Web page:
It led to the accusation from Andy Burnham, the Mayor of Greater Manchester, that North Western areas were being set up as the ‘canaries in the coalmine for an experimental regional lockdown strategy. as an attempt to prevent the expense of what is truly needed.’
The sense of a North/South divide was compounded by the introduction of financial support for Tier 2 areas, as soon as London moved into it. Greater Manchester, meanwhile, has been effectively under the same restrictions since July, without receiving any additional central government funding to support businesses.
Even Tory MPs in the so-called ‘red wall’ seats demanded tailored support for locked-down areas of the North.
The latest announcements, although welcome, have also further increased resentment.
Sunak changed course, under pressure
Under pressure from various quarters, Sunak announced changes to his new scheme. Most significantly, this meant a reduction in employers’ contributions from 33% to 5%, and a reduction in the minimum hours worked requirement from 33% of usual hours to just 20%.
As research from The Resolution Foundation has shown, this was a welcome improvement on the original terms of the Job Support Scheme. Nevertheless, there was no improvement offered on compensation for those self-isolating. And grants for the self-employed were less generous than those announced in the Spring.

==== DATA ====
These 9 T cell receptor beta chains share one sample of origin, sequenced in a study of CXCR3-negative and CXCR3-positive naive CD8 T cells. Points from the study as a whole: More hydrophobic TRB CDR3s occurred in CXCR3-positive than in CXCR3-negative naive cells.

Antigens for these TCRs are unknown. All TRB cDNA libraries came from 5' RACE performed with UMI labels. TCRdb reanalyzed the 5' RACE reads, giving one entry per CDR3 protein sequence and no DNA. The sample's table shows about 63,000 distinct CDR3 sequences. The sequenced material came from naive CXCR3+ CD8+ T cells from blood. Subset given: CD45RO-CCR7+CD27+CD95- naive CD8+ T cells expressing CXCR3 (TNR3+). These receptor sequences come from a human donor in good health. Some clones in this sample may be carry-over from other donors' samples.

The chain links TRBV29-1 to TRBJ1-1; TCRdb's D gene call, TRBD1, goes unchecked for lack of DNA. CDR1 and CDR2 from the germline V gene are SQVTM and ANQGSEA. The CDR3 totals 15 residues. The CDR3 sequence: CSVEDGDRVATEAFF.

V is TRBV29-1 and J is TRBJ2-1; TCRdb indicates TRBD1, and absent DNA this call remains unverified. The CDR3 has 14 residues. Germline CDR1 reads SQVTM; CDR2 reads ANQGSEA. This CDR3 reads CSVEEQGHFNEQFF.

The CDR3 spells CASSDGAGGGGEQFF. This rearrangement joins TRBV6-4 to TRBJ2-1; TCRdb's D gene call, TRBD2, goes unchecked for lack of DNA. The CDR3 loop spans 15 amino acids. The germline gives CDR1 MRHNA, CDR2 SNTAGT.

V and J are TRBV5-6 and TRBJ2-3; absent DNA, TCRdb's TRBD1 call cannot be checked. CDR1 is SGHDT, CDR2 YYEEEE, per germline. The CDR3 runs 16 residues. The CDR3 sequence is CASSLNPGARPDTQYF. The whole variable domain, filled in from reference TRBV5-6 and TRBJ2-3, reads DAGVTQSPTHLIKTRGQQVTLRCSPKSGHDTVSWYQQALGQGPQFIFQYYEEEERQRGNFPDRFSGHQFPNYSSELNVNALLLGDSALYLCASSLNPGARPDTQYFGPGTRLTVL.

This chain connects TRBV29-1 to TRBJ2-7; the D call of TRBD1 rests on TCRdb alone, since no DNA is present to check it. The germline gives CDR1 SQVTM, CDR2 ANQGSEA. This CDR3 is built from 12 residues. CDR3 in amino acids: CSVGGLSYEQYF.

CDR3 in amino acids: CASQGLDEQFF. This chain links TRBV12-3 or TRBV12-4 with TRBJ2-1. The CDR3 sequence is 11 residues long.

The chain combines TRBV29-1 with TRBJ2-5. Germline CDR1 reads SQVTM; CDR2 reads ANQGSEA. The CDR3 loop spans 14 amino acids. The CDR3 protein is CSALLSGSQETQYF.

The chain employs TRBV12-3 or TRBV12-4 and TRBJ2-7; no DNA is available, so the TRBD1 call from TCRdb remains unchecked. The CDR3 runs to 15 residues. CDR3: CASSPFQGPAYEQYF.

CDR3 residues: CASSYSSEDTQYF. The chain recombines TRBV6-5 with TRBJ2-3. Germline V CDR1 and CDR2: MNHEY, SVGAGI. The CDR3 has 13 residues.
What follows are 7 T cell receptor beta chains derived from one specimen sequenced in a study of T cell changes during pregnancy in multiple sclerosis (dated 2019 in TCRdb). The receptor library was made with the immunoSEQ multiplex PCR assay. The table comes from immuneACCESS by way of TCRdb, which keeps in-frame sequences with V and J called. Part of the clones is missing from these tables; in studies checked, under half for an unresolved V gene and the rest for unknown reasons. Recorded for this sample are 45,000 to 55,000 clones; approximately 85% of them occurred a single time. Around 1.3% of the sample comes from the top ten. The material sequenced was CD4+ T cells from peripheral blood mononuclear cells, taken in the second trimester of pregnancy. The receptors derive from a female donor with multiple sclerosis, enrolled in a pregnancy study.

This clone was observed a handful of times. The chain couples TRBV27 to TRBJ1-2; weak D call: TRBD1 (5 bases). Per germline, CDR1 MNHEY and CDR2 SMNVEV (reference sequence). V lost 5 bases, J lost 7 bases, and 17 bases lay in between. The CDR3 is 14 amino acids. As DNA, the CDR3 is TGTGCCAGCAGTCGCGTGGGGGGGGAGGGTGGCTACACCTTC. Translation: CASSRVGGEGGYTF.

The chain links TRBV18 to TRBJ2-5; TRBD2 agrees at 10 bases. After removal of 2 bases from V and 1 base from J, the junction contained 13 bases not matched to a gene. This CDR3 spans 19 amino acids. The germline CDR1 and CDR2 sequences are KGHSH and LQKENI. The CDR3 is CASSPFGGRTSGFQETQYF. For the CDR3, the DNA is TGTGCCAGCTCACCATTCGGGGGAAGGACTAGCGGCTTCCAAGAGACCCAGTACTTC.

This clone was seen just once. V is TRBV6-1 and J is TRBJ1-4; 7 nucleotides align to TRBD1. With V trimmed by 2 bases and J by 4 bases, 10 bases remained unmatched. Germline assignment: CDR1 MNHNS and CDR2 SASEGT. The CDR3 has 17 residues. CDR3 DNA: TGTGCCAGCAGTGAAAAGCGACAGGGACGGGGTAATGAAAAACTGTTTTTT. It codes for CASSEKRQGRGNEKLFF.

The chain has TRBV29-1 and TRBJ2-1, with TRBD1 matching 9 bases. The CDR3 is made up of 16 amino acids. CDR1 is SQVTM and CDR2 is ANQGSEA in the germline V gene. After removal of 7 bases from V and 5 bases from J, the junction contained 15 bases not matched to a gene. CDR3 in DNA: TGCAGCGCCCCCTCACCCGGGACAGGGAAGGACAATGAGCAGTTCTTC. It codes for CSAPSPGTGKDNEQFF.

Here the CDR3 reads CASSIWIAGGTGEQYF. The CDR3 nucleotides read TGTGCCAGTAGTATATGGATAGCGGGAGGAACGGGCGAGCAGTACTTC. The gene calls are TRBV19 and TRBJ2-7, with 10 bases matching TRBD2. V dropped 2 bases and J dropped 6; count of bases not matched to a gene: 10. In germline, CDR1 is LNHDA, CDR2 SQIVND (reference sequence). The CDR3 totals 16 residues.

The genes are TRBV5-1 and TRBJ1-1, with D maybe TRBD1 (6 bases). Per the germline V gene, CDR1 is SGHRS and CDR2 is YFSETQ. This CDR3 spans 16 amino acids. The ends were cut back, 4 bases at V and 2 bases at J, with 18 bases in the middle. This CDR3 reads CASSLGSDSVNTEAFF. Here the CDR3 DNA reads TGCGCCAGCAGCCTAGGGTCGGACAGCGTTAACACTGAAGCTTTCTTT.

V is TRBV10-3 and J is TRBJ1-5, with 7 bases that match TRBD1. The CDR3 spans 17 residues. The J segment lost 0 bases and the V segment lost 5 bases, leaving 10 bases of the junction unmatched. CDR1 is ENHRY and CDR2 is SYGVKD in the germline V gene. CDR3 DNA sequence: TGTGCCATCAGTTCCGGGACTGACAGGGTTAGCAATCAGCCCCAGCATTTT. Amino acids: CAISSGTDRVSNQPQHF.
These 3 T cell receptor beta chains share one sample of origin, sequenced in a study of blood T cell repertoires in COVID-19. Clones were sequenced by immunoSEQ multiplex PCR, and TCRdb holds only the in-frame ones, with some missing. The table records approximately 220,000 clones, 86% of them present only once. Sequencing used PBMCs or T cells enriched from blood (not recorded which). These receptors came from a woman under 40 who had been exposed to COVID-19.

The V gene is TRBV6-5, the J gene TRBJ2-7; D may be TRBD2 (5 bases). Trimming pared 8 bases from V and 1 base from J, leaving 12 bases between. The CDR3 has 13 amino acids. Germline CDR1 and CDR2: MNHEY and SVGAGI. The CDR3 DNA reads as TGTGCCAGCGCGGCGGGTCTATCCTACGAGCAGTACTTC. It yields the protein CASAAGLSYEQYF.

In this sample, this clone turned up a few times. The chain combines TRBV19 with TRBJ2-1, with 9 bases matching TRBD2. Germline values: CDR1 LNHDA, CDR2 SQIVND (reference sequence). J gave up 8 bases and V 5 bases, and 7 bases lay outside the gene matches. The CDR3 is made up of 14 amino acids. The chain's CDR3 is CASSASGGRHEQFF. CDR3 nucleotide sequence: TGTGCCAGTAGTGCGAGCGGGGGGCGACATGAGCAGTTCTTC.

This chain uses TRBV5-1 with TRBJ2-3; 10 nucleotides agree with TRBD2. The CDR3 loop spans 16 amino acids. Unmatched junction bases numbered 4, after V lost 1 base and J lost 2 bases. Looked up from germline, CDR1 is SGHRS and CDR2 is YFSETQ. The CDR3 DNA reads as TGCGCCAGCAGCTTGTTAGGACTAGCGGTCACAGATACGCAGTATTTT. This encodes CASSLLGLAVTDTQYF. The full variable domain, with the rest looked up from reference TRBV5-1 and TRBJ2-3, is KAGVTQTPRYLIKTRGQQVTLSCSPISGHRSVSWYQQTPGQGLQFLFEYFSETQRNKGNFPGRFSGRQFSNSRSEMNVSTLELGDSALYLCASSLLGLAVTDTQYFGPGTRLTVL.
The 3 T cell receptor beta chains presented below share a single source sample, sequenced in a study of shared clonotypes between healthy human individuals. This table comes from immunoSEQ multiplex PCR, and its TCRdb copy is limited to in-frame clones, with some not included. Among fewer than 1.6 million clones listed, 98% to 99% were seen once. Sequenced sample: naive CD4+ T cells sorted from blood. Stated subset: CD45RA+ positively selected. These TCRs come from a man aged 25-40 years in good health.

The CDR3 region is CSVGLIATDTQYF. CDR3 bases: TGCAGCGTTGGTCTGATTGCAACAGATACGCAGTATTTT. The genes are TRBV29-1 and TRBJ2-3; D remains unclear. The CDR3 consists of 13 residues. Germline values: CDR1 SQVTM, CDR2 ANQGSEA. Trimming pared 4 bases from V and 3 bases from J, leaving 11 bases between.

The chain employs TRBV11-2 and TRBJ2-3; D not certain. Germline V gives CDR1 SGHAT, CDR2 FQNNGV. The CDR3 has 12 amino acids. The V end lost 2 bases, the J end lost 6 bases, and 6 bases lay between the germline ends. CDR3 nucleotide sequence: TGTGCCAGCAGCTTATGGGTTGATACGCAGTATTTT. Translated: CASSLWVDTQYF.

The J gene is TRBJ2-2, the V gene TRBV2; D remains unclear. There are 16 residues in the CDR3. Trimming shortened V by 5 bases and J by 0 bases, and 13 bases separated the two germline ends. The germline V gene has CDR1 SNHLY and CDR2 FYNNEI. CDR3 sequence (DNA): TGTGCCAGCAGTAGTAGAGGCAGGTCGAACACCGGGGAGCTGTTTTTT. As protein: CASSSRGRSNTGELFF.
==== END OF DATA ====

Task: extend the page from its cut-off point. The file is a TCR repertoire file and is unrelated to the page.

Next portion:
What will the future job market look like?
In any event, job losses due to lockdown and the pandemic are likely to be extremely high. A recent Bank of England forecast predicts the scale will exceed figures following the global financial crisis of 2008. Nearly half a million redundancies have already been planned by businesses since the pandemic began.
So this isn’t a situation that seems promising.
The IFS has also delivered pessimistic predictions about any economic recovery, They expect the unemployment rate to hit 8-8.5% in the first half of 2021.
Is education and training the answer?
Boris Johnson announced reforms to adult education to help retrain those left jobless due to Covid. However, Labour were quick to point out the severe cuts made to this sector by the Conservatives since 2010.
However, there is a wider question here of whether retraining is really the answer. Especially at a time when the job market is contracting. The situation has shades of the era of mass unemployment in the 1980s, where, despite substantial resources being mobilised to retrain and reskill those hit by recession and deindustrialisation, well-paid and stable jobs to replace those lost failed to materialise.
To add to this, the economy was already flat before the pandemic hit. And now, with another national lockdown imminent, the government’s plans have been overtaken by events.
So, have they done ‘whatever it takes’ to see the country through the crisis, as promised? We welcome the announcement of an extension to furlough, of course. But the Chancellor needs a more forward thinking strategy on what follows that, including whether his Job Support Scheme plans are really enough.
And, as we face a long and difficult winter, perhaps one lesson would be to listen to local leaders’ advice.